Jordan's King Abdullah visits Iraq for first time in a decade

Children wave Iraqi and Jordanian national flags as Iraqi Prime Minister Adel Abdel Mahdi (L) welcomes Jordan's King Abdullah II in the Iraqi capital Baghdad on Jan. 14, 2019. (Jordanian Royal Palace / AFP)

Jordanian King Abdullah II met Iraqi President Barham Saleh in Baghdad on Monday, according to state television, in the monarch's first trip to Iraq in more than a decade.

The visit is the latest in a string of top-level diplomatic encounters in Iraq in recent weeks, which kicked off with a surprise Christmas trip to U.S. troops by President Donald Trump.

King Abdullah's last trip to Iraq was in 2008, when he became the first Arab leader to visit Baghdad after strongman Saddam Hussein was toppled by the U.S.-led invasion in 2003.

Saleh traveled to Jordan in November.

The two countries share a 179-kilometer (111-mile) border, and Jordan is a major importer of Iraqi crude oil.

In 2013, they agreed on a 1,700-kilometer pipeline linking Iraq's oil-rich Basra province to Jordan's Aqaba port, but Daesh terror group's sweep across nearly a third of Iraq put a screeching halt to the plan.

Last year, Jordan approved a framework to revive it, but did not give a timeframe for the line's construction.

The two states have also discussed plans for Iraq to import around 300 megawatts of electricity from Jordan to cope with widespread power shortages.

Currently, Baghdad relies heavily on its eastern neighbor Iran, importing around 1,300 megawatts of electricity and 28 million cubic meters of natural gas to feed power plants.

Washington, which sees Tehran as its top foe in the region, is keen to break those ties.

It reimposed tough sanctions on Iran in November but has granted Iraq a temporary waiver on energy imports, while urging it to partner with U.S. firms instead.

"Everyone is looking to Iraq as a virgin land requiring more investment by regional and international powers," said Iraqi political analyst Issam al-Faily.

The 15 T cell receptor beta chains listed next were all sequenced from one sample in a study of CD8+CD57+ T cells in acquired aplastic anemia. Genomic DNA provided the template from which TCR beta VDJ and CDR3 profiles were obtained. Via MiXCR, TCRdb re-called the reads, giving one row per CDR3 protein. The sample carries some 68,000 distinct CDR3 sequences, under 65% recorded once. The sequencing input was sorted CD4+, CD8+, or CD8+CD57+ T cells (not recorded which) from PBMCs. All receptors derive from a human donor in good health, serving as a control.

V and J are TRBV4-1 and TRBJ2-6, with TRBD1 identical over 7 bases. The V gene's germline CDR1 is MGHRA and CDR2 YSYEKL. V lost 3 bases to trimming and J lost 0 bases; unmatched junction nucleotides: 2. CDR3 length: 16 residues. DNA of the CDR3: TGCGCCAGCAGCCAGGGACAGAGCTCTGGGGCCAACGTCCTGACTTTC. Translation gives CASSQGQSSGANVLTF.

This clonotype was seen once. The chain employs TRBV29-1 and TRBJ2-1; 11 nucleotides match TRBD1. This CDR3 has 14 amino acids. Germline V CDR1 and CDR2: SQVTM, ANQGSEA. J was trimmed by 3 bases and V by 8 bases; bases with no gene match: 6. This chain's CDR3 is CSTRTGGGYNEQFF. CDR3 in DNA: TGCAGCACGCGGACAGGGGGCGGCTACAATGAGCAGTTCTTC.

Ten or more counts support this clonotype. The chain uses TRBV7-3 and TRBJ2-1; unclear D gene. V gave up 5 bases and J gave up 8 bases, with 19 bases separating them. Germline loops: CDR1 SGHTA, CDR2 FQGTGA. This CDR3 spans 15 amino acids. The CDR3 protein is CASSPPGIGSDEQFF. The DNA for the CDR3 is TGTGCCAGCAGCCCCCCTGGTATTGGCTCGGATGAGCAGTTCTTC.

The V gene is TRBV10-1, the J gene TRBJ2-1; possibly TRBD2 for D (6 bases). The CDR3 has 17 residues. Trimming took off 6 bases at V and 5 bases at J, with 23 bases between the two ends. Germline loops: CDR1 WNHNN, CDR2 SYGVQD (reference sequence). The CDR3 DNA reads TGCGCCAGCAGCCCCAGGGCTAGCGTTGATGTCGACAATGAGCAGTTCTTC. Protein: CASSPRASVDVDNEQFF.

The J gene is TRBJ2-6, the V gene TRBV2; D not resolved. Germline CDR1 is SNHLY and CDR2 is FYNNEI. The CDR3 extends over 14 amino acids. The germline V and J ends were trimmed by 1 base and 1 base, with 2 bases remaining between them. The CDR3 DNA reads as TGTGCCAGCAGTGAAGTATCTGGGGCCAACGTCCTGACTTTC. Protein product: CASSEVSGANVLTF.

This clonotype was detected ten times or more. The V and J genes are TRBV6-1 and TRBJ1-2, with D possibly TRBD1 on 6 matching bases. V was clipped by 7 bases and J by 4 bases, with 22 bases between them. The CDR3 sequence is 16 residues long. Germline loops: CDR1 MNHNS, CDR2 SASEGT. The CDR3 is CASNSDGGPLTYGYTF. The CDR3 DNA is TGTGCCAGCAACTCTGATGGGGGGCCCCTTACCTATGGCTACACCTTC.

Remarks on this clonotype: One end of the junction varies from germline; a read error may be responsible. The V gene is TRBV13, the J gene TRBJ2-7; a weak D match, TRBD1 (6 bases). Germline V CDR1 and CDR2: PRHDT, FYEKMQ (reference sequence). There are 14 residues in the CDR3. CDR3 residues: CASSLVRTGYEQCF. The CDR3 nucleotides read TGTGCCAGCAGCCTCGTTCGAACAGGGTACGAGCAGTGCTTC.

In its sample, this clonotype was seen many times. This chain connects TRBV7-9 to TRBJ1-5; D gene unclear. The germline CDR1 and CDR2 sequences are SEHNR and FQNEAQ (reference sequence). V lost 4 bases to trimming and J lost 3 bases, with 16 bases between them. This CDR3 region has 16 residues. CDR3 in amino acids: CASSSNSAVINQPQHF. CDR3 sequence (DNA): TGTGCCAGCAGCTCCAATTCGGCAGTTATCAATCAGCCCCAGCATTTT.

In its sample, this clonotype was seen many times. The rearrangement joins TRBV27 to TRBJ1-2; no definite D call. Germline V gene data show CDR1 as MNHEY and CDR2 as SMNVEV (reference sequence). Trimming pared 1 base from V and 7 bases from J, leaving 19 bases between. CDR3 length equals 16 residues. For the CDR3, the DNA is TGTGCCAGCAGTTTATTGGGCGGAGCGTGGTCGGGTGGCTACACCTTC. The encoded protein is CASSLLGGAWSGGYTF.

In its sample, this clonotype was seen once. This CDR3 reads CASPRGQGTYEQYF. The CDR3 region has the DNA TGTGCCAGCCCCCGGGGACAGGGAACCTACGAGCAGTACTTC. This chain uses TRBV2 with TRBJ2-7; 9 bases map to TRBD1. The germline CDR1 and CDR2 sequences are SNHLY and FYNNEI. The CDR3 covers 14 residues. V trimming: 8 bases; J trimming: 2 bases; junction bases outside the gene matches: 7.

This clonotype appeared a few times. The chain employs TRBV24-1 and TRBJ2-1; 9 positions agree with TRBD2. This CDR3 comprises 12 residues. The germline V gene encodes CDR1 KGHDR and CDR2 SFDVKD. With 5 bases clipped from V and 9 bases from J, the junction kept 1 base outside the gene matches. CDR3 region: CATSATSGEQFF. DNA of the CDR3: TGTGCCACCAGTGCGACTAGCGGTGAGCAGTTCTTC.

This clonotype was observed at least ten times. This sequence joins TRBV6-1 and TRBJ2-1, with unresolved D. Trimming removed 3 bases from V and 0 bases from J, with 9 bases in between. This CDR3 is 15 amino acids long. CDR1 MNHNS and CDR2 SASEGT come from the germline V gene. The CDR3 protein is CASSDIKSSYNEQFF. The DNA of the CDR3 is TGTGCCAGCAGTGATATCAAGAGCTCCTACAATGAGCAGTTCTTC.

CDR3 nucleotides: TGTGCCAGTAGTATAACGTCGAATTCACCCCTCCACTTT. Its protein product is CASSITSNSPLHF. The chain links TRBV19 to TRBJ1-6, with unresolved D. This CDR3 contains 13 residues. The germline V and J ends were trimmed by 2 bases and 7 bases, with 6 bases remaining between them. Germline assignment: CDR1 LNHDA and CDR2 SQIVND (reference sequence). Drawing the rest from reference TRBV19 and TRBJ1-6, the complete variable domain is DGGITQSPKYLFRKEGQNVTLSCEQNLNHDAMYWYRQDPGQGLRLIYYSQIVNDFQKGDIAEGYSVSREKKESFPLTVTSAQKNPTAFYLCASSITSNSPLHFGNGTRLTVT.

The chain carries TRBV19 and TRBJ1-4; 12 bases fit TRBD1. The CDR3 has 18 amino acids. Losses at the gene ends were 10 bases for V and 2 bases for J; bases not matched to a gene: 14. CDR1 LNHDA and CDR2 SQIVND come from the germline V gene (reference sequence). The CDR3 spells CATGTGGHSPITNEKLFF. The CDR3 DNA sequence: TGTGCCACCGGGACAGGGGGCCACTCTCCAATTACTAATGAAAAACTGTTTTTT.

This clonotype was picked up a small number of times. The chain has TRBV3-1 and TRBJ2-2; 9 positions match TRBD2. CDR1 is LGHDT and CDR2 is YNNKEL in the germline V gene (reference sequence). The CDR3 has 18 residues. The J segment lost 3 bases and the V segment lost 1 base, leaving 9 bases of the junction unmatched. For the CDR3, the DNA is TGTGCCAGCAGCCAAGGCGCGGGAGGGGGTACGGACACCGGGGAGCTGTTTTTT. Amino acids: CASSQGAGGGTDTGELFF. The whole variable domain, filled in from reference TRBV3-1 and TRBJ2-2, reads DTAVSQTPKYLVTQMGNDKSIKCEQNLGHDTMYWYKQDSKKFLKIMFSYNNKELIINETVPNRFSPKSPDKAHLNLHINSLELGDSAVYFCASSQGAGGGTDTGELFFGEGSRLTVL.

"Jordan has a real desire to stretch an oil pipeline from Basra to the Aqaba port because it would fulfill its fuel needs," he told AFP.

Iraq has witnessed a revolving door of diplomatic visits since Trump went in late December.

U.S. Secretary of State Mike Pompeo made a surprise stop in Baghdad on his regional tour last week, followed by Iran's oil minister then top diplomat Mohammed Javad Zarif, who landed Sunday.

French Foreign Minister Jean-Yves Le Drian also arrived on Monday and met with Iraqi premier Adel Abdel-Mahdi.

Fanar Haddad, an Iraq expert at the National University of Singapore's Middle East Institute, said the flurry of visits showcased Iraq's "major advantage."

"From Iran to the United States, Saudi Arabia to Turkey, Syria to Qatar, Iraq can speak to everyone in a region that is otherwise deeply fractured by several strategic fissures," Haddad told AFP.

But it also leaves Baghdad vulnerable to regional power struggles.

"One of the most potent threats to Iraqi stability today is the danger of U.S.-Iranian tensions escalating and playing out in, and at the expense of, Iraq," said Haddad.

That could thwart Iraq's plans to rebuild after three grueling years recapturing urban strongholds from Daesh.

On Monday, two shepherds were found dead after being kidnapped by Daesh near Tikrit, about 175 kilometers north of Baghdad, according to police sources.

It came a day after seven Iraqis were sentenced to death for "terrorism"-related charges.

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